Objects and tools of obsidian from Milos found on Lipsi (and now in the island’s Nikephoreion Ecclesiastical Museum), and similar finds on each one of these islands, bear witness to a Neolithic presence in the entire archipelago. A coincidental similarity between the name ‘Lipsi’ and that of the nymph who ensnared Odysseus in her grotto, has led some to see Lipsi as Homer’s Ogygia, home of Calypso. Lipsi is small, with few resources, and it is not surprising that it features little in ancient historical texts: Strabo passes over it in silence; Pliny mentions it cursorily (Nat. Hist. V.133). Archaeological remains show, however, that it had a small fortified acropolis, and inscriptions speak of the sanctuary of Apollo Lepsios in Hellenistic times—a period in which all these islands were part of the state of Miletus on the Asia Minor coast. Little more than fortifications are visible from Antiquity on the smaller islands, with the exception of the curious vaulted chambers, referred to as Tholoi, on both Agathonisi and Pharmakonisi, which probably date from the 5th and 6th centuries ad. Thucydides (I. 116) mentions the waters off Tragia (Agathonisi) as the site of the battle between the Samians and the Athenian fleet commanded by Pericles in 440 bc; and Plutarch tells of Julius Caesar’s capture by pirates on Pharmakousa (Pharmakonisi) in 74 bc (see box below). The subsequent history of the archipelago is obscure until the watershed of 1088, when the Blessed Christodoulos obtained imperial sanction to found the monastery of St John the Divine on Patmos: Lipsi became the monastery’s possession from the time of its founding until 1654, after which it has continued to maintain buildings and land on the island to this day. The long-standing link is perhaps responsible for the extraordinary number of churches, hermitages and chapels dotted all over the is land. In recent centuries, the islands have followed the history of the Dodecanese, passing under Turkish dominion in 1523, Italian occupation in 1912, playing a commend able part in the Greek War of Independence following the revolution of 1821, and joining the Greek State in 1948.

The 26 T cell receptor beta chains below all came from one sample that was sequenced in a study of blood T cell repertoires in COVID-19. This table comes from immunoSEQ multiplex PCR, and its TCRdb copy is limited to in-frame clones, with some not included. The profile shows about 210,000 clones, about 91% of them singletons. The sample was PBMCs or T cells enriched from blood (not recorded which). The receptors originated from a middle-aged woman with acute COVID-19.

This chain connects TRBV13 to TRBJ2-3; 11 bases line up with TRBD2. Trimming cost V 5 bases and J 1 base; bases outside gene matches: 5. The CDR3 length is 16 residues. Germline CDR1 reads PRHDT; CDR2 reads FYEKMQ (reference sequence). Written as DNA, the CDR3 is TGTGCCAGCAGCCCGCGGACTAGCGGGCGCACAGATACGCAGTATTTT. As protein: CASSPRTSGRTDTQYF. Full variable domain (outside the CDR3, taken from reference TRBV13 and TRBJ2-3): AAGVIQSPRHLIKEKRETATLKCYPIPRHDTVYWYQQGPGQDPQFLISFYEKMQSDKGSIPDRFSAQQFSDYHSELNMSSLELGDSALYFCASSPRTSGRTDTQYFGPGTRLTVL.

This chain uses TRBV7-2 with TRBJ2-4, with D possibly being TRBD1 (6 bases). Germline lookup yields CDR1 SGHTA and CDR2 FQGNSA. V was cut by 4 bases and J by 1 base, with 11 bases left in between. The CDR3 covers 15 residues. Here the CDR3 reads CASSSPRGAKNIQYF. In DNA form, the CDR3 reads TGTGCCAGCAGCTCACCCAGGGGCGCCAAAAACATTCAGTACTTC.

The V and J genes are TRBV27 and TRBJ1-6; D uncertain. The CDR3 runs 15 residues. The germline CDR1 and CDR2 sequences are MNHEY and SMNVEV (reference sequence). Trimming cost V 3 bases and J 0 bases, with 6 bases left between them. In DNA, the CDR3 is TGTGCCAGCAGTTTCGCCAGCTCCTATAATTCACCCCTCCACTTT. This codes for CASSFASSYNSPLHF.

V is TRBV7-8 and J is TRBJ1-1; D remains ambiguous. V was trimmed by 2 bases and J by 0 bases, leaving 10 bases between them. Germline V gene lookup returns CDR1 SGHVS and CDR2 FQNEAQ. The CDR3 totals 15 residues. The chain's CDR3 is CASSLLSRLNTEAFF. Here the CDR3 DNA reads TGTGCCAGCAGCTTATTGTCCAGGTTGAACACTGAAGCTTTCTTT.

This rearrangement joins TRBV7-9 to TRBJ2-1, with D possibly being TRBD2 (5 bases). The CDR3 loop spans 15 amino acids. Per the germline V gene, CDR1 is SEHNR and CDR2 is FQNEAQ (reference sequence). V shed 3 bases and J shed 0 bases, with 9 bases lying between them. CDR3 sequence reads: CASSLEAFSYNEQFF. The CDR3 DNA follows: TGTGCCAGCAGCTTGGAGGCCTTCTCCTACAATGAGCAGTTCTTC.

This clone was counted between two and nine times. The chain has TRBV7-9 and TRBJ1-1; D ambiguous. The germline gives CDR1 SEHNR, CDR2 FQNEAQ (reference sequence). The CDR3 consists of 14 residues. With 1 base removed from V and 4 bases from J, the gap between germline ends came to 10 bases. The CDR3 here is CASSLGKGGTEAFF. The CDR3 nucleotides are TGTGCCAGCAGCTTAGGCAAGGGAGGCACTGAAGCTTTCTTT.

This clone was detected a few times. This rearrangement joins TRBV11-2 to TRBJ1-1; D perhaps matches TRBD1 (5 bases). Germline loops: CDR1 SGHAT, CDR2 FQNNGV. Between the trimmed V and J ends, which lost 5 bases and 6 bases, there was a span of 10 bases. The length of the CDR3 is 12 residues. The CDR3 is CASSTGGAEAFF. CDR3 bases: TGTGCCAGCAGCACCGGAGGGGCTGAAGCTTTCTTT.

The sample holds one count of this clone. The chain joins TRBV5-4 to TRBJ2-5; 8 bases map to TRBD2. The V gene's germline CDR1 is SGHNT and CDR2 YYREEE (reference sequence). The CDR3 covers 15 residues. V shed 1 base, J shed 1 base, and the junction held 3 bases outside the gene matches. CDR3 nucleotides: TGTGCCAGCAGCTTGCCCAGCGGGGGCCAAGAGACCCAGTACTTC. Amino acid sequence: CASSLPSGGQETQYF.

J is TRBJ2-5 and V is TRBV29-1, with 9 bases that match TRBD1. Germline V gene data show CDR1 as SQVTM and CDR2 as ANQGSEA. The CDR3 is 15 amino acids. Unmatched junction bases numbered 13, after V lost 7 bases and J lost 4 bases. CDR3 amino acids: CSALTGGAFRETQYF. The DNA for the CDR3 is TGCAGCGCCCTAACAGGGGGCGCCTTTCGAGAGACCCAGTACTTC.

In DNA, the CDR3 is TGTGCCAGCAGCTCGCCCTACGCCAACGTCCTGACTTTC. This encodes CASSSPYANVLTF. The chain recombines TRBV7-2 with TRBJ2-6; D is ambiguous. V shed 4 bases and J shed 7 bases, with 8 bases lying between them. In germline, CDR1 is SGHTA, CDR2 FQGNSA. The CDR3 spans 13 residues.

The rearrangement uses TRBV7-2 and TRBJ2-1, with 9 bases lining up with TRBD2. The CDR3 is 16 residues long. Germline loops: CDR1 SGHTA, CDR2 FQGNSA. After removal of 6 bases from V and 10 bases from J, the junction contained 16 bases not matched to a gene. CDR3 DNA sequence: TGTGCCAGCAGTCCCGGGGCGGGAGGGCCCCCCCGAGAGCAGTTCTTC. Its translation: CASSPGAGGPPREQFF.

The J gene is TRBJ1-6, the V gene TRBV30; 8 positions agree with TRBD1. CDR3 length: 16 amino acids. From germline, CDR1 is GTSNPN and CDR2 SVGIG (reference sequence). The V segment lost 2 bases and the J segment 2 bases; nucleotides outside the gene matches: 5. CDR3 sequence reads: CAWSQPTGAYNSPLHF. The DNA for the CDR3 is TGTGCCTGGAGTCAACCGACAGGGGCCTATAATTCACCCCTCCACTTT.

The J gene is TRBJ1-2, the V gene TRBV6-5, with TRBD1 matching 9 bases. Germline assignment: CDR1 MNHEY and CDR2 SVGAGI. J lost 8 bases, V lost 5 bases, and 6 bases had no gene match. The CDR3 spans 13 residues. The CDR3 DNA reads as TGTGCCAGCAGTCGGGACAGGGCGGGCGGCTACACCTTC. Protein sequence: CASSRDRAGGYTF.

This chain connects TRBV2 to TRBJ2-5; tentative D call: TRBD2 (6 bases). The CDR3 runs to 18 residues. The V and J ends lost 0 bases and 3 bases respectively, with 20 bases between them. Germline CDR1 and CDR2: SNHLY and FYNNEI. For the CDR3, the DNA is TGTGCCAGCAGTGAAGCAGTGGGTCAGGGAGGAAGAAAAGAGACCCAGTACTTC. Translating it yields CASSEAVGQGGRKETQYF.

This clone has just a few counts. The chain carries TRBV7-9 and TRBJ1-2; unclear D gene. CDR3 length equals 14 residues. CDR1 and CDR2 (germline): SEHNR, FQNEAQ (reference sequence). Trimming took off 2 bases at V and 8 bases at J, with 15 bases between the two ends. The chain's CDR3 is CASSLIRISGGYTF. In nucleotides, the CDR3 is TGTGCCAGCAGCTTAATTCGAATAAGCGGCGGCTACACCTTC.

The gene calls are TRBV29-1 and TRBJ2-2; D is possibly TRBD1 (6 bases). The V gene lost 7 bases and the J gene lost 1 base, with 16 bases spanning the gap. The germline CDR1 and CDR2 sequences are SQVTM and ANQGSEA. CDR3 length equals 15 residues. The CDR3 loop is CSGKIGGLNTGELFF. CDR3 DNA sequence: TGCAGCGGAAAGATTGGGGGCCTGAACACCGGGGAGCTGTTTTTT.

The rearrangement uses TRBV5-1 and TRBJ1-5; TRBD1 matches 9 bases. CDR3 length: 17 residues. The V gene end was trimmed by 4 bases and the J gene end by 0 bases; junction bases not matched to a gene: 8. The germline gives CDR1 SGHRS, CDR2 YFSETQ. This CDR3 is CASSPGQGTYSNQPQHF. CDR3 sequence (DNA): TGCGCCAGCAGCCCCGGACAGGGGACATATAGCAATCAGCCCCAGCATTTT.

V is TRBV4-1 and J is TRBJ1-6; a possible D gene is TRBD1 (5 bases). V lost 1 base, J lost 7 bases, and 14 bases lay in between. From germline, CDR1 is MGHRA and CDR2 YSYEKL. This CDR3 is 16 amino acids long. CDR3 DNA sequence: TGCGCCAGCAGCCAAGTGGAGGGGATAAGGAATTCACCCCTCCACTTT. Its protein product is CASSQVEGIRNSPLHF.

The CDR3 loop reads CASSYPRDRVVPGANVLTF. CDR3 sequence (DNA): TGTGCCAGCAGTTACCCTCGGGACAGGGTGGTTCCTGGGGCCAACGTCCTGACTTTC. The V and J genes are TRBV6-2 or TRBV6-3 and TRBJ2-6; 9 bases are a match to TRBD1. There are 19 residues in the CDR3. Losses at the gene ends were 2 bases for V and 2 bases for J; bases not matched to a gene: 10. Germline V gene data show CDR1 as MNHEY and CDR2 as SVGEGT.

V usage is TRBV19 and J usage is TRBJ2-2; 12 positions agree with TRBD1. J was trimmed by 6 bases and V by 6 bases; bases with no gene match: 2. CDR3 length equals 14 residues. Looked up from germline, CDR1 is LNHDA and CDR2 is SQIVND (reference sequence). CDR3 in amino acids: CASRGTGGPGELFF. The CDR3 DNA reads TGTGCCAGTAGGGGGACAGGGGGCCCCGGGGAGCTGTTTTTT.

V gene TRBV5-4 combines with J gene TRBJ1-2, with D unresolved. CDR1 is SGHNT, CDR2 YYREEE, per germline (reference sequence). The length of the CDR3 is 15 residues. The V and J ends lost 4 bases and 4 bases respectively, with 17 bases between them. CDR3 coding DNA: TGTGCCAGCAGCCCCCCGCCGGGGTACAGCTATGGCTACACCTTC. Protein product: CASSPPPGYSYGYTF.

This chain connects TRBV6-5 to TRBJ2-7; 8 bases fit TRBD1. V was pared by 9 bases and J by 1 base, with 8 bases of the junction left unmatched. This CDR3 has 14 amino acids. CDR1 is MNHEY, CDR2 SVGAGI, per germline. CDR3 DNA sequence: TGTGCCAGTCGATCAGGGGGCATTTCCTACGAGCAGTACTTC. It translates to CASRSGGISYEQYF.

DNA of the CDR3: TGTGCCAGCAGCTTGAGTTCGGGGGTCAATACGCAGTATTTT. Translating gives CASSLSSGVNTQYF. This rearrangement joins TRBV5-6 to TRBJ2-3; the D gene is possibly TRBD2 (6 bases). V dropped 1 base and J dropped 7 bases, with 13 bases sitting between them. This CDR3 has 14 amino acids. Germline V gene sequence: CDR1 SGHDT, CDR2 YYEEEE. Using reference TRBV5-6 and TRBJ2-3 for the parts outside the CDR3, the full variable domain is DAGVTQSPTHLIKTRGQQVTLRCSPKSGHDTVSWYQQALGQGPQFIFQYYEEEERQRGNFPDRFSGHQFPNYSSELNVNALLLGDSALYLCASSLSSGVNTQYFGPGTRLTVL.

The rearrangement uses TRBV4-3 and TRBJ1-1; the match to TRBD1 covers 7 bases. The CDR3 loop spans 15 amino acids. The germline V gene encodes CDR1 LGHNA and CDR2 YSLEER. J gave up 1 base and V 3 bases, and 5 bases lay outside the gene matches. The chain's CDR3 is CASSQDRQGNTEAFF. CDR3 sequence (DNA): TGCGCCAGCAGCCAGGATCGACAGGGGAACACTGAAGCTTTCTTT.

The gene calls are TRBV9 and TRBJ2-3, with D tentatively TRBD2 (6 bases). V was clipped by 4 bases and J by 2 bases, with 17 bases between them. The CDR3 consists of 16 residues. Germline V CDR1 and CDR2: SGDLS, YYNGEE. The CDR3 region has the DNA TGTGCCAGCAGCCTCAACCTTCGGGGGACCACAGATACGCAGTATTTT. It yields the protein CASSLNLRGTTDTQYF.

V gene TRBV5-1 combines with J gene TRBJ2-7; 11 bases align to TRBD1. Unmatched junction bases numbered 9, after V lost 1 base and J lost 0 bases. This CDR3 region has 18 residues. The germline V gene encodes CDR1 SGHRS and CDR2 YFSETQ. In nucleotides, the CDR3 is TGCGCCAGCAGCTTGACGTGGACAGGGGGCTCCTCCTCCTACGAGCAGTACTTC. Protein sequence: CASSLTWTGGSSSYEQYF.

Agathonisi Island, Marathi Island, Arki Island and Lispi Island are part of the Dodecanese Island Group, Greece.